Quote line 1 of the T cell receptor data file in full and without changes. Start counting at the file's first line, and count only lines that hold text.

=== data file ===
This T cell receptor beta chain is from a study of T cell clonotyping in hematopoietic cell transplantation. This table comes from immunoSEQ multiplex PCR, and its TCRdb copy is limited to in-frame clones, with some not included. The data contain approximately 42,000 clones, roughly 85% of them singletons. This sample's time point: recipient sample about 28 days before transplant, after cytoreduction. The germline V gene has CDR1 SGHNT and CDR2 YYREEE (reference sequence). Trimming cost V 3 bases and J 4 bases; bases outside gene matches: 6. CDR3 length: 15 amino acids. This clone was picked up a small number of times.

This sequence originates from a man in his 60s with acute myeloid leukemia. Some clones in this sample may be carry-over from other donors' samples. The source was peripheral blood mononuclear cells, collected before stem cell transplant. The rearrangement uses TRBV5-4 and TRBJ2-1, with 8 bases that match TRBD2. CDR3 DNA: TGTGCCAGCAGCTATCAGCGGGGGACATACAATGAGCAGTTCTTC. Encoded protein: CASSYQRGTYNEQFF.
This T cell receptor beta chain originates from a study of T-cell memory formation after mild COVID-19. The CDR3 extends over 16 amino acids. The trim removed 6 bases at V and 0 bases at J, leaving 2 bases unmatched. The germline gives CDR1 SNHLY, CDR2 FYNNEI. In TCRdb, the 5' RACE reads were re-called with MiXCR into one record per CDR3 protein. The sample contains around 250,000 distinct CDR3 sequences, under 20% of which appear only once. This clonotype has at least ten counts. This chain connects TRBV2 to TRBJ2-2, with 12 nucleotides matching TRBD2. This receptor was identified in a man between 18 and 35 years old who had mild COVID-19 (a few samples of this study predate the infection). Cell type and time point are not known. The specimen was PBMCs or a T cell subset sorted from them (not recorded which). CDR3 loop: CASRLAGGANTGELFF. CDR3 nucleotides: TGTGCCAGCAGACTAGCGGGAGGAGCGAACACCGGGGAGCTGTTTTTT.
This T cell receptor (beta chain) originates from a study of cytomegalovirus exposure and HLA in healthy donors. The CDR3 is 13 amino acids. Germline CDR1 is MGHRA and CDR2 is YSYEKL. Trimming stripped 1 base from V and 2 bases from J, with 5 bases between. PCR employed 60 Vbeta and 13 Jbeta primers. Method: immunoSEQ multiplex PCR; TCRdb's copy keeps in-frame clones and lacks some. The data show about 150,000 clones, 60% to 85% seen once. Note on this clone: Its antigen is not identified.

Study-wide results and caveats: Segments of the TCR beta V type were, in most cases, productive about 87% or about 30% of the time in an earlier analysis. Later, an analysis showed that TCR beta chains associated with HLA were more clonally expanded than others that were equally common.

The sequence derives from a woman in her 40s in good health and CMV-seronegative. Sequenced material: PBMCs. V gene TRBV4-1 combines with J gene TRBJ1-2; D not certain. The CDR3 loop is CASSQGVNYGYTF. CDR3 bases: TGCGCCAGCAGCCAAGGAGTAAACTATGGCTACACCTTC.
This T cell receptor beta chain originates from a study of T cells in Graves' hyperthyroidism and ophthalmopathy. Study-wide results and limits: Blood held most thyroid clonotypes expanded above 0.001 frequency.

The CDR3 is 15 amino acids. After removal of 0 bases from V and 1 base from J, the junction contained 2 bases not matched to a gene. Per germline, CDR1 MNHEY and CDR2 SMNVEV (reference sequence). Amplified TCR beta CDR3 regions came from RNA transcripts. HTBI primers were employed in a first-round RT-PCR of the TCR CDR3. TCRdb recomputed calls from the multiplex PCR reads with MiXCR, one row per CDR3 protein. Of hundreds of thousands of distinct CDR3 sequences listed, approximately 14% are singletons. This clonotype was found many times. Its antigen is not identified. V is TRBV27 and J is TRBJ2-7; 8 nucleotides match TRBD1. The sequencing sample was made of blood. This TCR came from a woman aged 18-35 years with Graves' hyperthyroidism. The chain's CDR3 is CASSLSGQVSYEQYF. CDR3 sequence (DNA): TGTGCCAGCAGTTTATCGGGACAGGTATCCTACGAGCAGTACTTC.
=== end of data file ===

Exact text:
This T cell receptor beta chain is from a study of T cell clonotyping in hematopoietic cell transplantation. This table comes from immunoSEQ multiplex PCR, and its TCRdb copy is limited to in-frame clones, with some not included. The data contain approximately 42,000 clones, roughly 85% of them singletons. This sample's time point: recipient sample about 28 days before transplant, after cytoreduction. The germline V gene has CDR1 SGHNT and CDR2 YYREEE (reference sequence). Trimming cost V 3 bases and J 4 bases; bases outside gene matches: 6. CDR3 length: 15 amino acids. This clone was picked up a small number of times.